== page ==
Fall 1942. What if Tiger I placed into large scale production?

Discussion in 'WW2 General' started by davebender, Oct 4, 2013.

  1. davebender

    davebender Well-Known Member

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    Production cost of Sherman Tank.
    $70,000. Federal Machine. Total production of 540 vehicles.
    $67,000. Initial price for large scale production @ GM.
    $34,000. Late war price for large scale production @ Chrysler.
    .....Price drops about 50% with large scale production. More or less typical when compared to other weapon programs.

    Tiger I production.
    78. 1942.
    649. 1943.
    623. 1944.
    .....Tiger I tank never entered large scale production.
    .....RM250,000 is price most often quoted for Tiger I.

    55 ton Tiger I entered production during 1942. Germany had only a single large scale tank plant at the time. Nibelungenwerk was designed to produce 360 armored vehicles per month up to 70 tons in size.

    What if 1942 Germany tooled their only large scale tank plant to produce Tiger Is rather then Panzer IV? 1943 production of Tiger I would be over 3,000 vehicles rather then the historical 649. Production cost per vehicle should drop to about RM130,000 if Tiger I follows normal production cost curve.

    Much as I love the Panther tank, it wouldn't be needed in this scenario. Instead Germany just needs to build a second tank factory for mass production of 24 ton Panzer IVH. This second factory should not be as expensive to build and operate if materials handling equipment is limited to vehicles up to 35 tons in size.
     
  2. Denniss

    Denniss Active Member

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    What are you smoking?
    Nibelungenwerk was able to produce 186 Pz IV in 42 + 1381 of them in 43. Even without the Ferdinands there was not even the smallest chance of churning out even 1000 Tiger in 43.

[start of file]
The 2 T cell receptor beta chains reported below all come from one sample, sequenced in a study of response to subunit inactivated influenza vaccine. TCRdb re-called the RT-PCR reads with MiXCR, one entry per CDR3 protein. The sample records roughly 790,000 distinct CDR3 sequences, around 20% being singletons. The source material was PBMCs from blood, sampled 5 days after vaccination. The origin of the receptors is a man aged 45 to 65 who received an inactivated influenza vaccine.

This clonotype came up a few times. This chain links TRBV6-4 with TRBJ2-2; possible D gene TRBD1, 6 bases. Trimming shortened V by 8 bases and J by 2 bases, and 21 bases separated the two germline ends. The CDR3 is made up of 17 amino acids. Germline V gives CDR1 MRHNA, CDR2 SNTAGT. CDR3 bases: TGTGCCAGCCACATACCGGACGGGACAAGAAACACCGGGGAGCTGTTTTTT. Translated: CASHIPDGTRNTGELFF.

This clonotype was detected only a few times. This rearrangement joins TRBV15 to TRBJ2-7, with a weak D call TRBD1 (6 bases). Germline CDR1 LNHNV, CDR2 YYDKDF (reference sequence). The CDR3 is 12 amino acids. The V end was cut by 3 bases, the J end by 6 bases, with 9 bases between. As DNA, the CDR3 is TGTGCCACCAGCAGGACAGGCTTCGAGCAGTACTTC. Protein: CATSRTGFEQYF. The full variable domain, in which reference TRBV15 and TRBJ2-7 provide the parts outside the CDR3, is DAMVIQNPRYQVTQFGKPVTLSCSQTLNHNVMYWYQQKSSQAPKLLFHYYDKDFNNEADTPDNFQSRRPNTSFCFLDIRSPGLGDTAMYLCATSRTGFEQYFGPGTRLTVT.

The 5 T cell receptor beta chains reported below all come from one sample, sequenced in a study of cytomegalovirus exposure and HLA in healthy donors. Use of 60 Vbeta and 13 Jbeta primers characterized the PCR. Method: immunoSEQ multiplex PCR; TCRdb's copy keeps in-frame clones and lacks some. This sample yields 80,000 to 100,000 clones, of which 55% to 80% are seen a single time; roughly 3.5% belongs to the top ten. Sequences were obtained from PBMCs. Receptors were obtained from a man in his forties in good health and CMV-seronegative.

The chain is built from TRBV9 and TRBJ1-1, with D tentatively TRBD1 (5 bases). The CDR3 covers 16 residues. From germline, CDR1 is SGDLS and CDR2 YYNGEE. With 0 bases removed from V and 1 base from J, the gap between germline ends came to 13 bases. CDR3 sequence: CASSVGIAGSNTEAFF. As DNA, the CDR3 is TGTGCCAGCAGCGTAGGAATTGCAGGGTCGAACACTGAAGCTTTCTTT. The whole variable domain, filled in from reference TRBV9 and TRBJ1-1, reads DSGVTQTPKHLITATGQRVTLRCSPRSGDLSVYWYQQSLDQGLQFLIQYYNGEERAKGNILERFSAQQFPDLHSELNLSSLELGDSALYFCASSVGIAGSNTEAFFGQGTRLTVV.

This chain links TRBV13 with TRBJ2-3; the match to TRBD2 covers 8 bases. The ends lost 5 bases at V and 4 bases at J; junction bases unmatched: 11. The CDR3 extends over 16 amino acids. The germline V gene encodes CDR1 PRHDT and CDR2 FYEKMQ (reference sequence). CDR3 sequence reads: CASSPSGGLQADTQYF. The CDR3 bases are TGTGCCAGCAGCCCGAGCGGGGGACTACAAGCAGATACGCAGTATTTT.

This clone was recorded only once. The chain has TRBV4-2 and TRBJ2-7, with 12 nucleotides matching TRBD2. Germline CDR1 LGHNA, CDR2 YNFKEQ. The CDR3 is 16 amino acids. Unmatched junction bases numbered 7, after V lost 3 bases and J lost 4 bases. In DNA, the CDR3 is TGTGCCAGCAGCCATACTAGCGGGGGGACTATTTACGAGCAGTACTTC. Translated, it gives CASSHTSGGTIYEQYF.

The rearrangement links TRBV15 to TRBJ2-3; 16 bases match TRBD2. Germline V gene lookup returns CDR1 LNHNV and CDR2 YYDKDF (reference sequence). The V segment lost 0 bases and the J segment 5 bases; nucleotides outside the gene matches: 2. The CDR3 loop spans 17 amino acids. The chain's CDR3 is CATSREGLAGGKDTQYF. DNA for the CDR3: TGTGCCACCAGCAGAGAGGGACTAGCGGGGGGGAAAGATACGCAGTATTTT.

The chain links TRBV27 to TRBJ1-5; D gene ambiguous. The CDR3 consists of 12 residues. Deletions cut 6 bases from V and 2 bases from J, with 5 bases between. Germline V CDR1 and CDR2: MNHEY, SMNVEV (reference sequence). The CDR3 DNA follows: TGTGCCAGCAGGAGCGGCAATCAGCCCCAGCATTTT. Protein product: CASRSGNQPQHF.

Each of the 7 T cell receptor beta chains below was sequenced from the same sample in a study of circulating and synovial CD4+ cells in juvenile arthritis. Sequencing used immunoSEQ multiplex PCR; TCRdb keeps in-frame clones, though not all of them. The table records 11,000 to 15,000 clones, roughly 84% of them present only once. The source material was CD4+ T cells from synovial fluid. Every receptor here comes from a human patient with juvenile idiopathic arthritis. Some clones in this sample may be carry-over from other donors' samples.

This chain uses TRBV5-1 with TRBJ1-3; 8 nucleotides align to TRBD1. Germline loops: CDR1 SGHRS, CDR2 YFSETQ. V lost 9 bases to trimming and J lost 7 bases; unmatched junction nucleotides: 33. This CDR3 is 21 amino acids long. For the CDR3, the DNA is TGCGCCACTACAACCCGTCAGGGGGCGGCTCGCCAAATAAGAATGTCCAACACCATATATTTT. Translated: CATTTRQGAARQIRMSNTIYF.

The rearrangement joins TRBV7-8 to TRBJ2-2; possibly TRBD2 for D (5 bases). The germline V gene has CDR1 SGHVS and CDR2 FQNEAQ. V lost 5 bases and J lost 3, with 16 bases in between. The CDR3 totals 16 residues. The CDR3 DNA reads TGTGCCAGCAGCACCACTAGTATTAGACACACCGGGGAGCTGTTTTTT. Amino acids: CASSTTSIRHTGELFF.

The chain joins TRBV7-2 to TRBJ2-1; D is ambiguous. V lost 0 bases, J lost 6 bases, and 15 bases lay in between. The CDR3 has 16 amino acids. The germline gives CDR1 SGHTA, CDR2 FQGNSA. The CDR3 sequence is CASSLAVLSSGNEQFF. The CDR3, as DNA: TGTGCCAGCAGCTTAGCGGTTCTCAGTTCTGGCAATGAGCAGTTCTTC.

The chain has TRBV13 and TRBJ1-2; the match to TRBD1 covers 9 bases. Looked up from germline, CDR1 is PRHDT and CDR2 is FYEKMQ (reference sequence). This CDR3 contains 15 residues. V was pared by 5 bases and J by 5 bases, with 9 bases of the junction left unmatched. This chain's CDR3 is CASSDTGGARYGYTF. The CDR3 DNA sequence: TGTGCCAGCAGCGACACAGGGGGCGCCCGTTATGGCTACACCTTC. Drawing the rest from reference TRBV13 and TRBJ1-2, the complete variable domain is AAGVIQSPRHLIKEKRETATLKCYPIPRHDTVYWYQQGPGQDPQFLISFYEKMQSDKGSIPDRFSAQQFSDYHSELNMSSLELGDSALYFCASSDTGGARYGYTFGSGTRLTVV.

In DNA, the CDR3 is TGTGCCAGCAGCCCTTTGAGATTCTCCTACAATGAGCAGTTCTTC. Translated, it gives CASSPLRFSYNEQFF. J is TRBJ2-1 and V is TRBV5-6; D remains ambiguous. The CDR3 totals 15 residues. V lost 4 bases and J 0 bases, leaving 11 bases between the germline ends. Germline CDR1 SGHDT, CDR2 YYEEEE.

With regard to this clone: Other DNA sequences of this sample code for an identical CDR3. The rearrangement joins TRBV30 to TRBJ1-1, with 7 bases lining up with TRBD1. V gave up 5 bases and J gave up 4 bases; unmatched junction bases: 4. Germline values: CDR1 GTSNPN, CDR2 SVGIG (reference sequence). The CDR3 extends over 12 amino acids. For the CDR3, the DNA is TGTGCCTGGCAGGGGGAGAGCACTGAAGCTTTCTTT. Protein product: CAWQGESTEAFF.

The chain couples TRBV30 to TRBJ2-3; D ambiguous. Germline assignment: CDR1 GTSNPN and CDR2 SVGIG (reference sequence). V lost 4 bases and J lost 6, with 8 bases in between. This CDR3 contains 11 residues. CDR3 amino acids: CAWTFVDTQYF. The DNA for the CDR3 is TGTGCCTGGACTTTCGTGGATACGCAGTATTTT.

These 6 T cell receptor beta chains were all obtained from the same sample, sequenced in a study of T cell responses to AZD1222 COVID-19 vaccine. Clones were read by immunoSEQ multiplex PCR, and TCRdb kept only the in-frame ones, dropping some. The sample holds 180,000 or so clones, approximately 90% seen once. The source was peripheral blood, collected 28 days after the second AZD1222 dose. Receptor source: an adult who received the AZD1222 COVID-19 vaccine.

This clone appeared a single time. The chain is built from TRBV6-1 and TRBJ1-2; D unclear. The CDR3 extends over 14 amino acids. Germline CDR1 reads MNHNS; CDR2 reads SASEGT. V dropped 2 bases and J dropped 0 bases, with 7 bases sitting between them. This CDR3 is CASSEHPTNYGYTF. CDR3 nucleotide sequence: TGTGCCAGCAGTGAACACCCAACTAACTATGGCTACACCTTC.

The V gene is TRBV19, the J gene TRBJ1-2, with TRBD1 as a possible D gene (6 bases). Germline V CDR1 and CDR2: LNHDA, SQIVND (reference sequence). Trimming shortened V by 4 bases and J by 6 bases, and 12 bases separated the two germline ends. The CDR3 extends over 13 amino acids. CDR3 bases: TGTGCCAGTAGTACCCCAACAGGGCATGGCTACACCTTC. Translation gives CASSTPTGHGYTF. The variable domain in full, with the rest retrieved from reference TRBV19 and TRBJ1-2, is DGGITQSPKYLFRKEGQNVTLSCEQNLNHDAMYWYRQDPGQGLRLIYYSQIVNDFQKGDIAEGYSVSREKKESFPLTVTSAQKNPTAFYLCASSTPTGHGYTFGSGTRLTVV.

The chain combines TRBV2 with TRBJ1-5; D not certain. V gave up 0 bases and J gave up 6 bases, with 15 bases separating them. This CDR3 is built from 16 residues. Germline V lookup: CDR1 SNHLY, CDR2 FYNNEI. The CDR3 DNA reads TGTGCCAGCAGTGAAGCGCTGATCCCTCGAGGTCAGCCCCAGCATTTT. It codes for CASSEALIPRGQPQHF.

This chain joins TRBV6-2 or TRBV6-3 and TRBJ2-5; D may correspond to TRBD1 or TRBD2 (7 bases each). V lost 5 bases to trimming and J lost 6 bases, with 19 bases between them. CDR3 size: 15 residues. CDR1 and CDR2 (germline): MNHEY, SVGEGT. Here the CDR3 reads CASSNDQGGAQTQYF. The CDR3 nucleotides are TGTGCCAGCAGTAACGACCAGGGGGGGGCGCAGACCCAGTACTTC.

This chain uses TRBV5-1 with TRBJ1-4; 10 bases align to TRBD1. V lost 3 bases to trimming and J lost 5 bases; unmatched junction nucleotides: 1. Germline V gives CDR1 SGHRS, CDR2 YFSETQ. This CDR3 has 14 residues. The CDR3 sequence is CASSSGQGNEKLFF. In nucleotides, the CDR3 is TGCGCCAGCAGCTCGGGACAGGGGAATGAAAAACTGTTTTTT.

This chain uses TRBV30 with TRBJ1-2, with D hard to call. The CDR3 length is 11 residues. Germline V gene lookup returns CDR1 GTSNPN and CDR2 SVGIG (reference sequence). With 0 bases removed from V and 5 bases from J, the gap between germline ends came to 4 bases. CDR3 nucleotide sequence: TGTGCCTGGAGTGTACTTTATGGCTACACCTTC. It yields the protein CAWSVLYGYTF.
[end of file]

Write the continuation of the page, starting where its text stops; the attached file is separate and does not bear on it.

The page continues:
BTW Henschel+Wegmann production was 76-647-629 from 8/42 to 8/44. In the first 5 months 1944 they were able to churn out ~100 Tiger per month while also slowly starting the Tiger II. 250k RM was the price of the basic Tiger I without Weapons, radio, optics and other stuff, price as of 2/43.
     
  3. davebender

    davebender Well-Known Member

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    That's good to know.

    PzKpfw VI TIGER I
    Germany produced 114 Tiger I through the end of January 1943. Production rate had not even reached 40 tanks per month. So RM 250,000 is obviously a price for vehicles which were not in large scale production. Rather like the 540 Sherman tanks produced by Federal Machine Corporation which cost twice as much as Sherman tanks in mass production at Detroit Tank Arsenal.
     
  4. Juha

    Juha Well-Known Member

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    Hello Dave
    the problem was that Tiger was designed as a heavy tank, read a limited production vehicle, so in it there were technical solutions which suited to a limited production vehicle but not for a MBT, e.g. its final drive solution, the same system would have solved Panther's final drive problems but Germany didn't have enough suitable machine tools to produce enough of them for a MBT only a much more limited scale as for Tiger. If one had wanted significantly more Tigers he would have had to redesign it.